- Squeeze the liquid out of the cucumbers using a clean cloth towel, your hands or by pressing into a fine mesh sieve.
- Transfer the cucumber to a serving bowl and add to it the strained yogurt, dill, lemon juice, garlic and salt. Stir to combine.
- Drizzle with the olive oil and sprinkle top with the dill or mint. Can leave oil and mint on top or stir into tzatziki.
- Let the tzatziki rest for at least 5 minutes to allow for flavors to come together.
- Serve with fresh raw vegetables (such as sliced cucumbers, cherry tomatoes, celery) and with toasted pita that has been cut into triangles and brushed with olive oil.
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When Nonny cooked, there were no exact measurements or recipes. When my family would ask her, she would say a little of this and a little of that. handfuls, and pinches of the fingertips. My aunts would put the ingredients in her hands and then put them into a measuring cup or spoon to document.
These tender, juicy meatballs are a delectable combination of ground beef, turkey breast if you’d like, and seasoned with onions, garlic, parsley, eggs, milk, Parmesan cheese, and a hand-full of other herbs and seasonings.
These delicious and versatile meatballs are a perfect base of good old Italian cooking. It remains a staple in my family’s recipes, as it’s one to make everyone’s stomach very happy!
- 1 lb ground beef (can substitute turkey breast or use combination of the two)
- 2 cups Italian seasoned breadcrumbs (to season, add to plain breadcrumbs; ½ tsp garlic powder, ½ tsp onion powder, ¼ tsp dried basil, ½ tsp salt, ½ tsp black pepper, ½ tsp dried parsley.
- 1 cup grated Parmesan cheese
- 3 large eggs, lightly beaten
- 1 cup whole milk (can use lower fat, however the higher the milk fat, the richer the taste.)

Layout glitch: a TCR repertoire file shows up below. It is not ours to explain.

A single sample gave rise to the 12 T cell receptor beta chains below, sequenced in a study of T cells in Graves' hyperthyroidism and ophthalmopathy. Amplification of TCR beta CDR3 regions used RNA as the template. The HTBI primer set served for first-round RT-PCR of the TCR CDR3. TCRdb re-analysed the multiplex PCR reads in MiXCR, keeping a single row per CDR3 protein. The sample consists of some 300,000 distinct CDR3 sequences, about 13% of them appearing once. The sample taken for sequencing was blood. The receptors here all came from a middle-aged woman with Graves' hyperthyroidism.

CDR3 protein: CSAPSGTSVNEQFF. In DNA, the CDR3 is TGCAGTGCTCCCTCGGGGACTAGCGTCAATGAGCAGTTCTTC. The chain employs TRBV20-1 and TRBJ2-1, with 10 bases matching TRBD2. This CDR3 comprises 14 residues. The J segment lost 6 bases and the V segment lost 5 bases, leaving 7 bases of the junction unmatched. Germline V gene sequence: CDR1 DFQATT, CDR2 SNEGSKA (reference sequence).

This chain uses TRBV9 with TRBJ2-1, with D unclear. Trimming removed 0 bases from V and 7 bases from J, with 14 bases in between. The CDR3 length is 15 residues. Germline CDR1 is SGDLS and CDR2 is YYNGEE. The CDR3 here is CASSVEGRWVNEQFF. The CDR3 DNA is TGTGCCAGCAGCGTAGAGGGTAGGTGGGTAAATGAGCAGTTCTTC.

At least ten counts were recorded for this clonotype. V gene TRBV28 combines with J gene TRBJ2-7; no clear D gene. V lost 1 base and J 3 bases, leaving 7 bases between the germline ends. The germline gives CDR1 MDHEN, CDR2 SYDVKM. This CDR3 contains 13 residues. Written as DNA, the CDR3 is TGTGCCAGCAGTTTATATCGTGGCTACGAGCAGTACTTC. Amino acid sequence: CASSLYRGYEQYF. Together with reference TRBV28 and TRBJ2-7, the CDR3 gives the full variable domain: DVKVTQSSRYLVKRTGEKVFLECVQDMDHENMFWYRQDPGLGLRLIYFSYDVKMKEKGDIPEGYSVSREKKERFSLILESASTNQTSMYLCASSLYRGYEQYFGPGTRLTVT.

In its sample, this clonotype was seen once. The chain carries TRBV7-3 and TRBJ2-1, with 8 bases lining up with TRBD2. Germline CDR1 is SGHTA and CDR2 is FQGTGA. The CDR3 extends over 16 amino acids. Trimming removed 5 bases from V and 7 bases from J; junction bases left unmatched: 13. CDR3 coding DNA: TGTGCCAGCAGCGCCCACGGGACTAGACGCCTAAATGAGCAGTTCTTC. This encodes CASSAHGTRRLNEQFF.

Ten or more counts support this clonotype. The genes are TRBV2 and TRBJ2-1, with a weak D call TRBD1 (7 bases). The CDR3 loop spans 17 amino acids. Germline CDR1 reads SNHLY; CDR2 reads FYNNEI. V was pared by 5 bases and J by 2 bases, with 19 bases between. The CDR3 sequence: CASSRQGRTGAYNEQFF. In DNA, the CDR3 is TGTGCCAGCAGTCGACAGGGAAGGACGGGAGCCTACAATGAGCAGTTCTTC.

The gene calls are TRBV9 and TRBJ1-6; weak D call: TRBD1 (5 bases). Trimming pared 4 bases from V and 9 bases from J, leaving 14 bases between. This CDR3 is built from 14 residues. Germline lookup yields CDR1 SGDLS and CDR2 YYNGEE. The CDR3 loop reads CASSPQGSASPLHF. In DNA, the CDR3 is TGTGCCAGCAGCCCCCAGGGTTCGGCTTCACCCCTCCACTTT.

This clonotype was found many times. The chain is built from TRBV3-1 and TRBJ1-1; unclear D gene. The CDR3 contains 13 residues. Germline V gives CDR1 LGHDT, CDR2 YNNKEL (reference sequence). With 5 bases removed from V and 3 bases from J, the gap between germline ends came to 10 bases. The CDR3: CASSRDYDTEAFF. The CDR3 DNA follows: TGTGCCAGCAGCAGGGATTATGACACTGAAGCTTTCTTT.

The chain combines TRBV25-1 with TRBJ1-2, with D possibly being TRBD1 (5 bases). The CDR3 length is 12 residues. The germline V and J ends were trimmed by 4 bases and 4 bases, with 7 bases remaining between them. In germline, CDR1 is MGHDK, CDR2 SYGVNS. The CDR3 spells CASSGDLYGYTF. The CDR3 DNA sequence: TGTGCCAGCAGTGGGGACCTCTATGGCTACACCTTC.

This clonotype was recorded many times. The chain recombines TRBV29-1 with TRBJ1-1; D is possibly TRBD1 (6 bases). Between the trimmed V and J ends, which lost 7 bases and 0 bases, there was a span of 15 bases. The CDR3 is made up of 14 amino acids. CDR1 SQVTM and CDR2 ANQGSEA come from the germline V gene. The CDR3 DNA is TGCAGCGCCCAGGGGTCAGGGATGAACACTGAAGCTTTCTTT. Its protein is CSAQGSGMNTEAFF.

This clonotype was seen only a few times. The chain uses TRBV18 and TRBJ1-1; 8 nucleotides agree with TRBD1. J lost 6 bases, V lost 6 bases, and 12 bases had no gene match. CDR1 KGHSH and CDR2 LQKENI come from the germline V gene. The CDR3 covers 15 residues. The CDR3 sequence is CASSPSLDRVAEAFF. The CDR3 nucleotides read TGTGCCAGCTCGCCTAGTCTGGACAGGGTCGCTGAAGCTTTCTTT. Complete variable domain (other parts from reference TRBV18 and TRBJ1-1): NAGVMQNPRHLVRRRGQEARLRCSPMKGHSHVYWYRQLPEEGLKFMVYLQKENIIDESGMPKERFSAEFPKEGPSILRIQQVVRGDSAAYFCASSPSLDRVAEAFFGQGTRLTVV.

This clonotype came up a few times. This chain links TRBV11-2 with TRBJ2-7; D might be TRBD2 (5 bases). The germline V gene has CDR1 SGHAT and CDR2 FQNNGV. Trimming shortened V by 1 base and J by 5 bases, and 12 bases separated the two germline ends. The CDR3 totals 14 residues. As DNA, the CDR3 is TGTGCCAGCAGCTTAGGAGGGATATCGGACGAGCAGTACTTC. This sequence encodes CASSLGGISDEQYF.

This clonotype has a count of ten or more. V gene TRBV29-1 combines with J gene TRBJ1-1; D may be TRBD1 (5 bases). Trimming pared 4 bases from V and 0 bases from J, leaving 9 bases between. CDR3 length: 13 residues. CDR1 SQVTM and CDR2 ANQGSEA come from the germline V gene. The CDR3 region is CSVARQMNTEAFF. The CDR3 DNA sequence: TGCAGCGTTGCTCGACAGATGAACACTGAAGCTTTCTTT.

- 4 cloves garlic, pressed
- ½ tsp salt
- ¼ tsp ground black pepper
- 1 tbs fresh parsley, finely chopped, or 2 tsp dried parsley
- Preheat oven to 450º. Line a baking sheet with parchment paper. If do not linewith parchment, spray a light coat of oil. Set aside.
- Place all of the ingredients in a large mixing bowl and combine with your hands.
- Form into tablespoon size balls and place on baking sheet. Option to make larger or smaller depending on preference.
- Bake for approximately 10 minutes on each side until lightly browned. To speed up browning, turn oven to broil for last few minutes.
- Meatballs should reach internal temperature of 170º F.
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Rather than serve only noodles for dinner, I topped Cold Sesame Peanut Noodles with an Asian Inspired Slaw Salad, using what I had on hand; cabbage, fennel, carrots and endive. Edamame, peas, celery, shredded broccoli make a delicious salad. It is all in the crunch and the dressing.
Chopped chicken breast or salmon is delicious with the noodle – slaw combination, but for last night, we opted to skip the meat and fish.
This version of cold noodles is easily modified to include whatever noodle you have on hand. For those watching carbs, it tastes great with Shirataki Noodles, made from the konjac plant. I used a combination of whole wheat spaghetti and Shirataki (cooking them separately), as this was all that I had on hand.
When making the sauce, if it is too thick, whisk in hot water, one tablespoon at a time until it is creamy and the texture of a dip or hummus.
Cold Sesame Peanut Noodles
- 10 ounces Chinese egg noodles, thin spaghetti or pad thai– style rice noodles
- 1 tbs peanut oil
- ⅓ cup peanut butter
- 1/2 tsp toasted sesame oil
- 3 tbs rice vinegar
- 1/4 cup reduced sodium soy sauce or tamari
- 2 tsp toasted sesame seeds plus more for garnish
- 1 tbs honey
- 2 tbs fresh ginger, grated or 1 tbs ground ginger
- 2 cloves garlic, minced or 1/2 teaspoon garlic powder
- 1 tsp red pepper flakes, more or less to taste
- 1 tbs sweet or hot chile sauce, to taste
- 1 English or 4 Persian cucumbers, thinly sliced and quartered
- 1 scallion or green onion, green part only, thinly sliced
- 1/4 cup salted roasted peanuts, chopped
- 1/4 cup fresh mint leaves, chopped
- 1 lime, quartered for serving
- Bring a large pot of water to a boil. Add noodles and cook about 8 minutes; they should be a bit chewy. Drain, rinse with cold water, and once cooled, toss with the peanut oil. To speed up the cooling off of noodles, can transfer to a bowl of ice water and let soak for 5 minutes until chilled. Drain again before tossing with the peanut oil.
- In a large bowl, whisk together the peanut butter, sesame oil, rice vinegar, low sodium soy sauce, sesame seeds, honey, ginger, garlic, red pepper flakes and chile sauce.
- Add the chilled pasta to the sauce, fold in half of the cucumber, half of the scallion and half of the peanuts. Toss to coat the noodles.
- Divide into serving bowls. Garnish with cucumber, scallions, peanuts, mint and toasted sesame seeds and a squeeze of lime.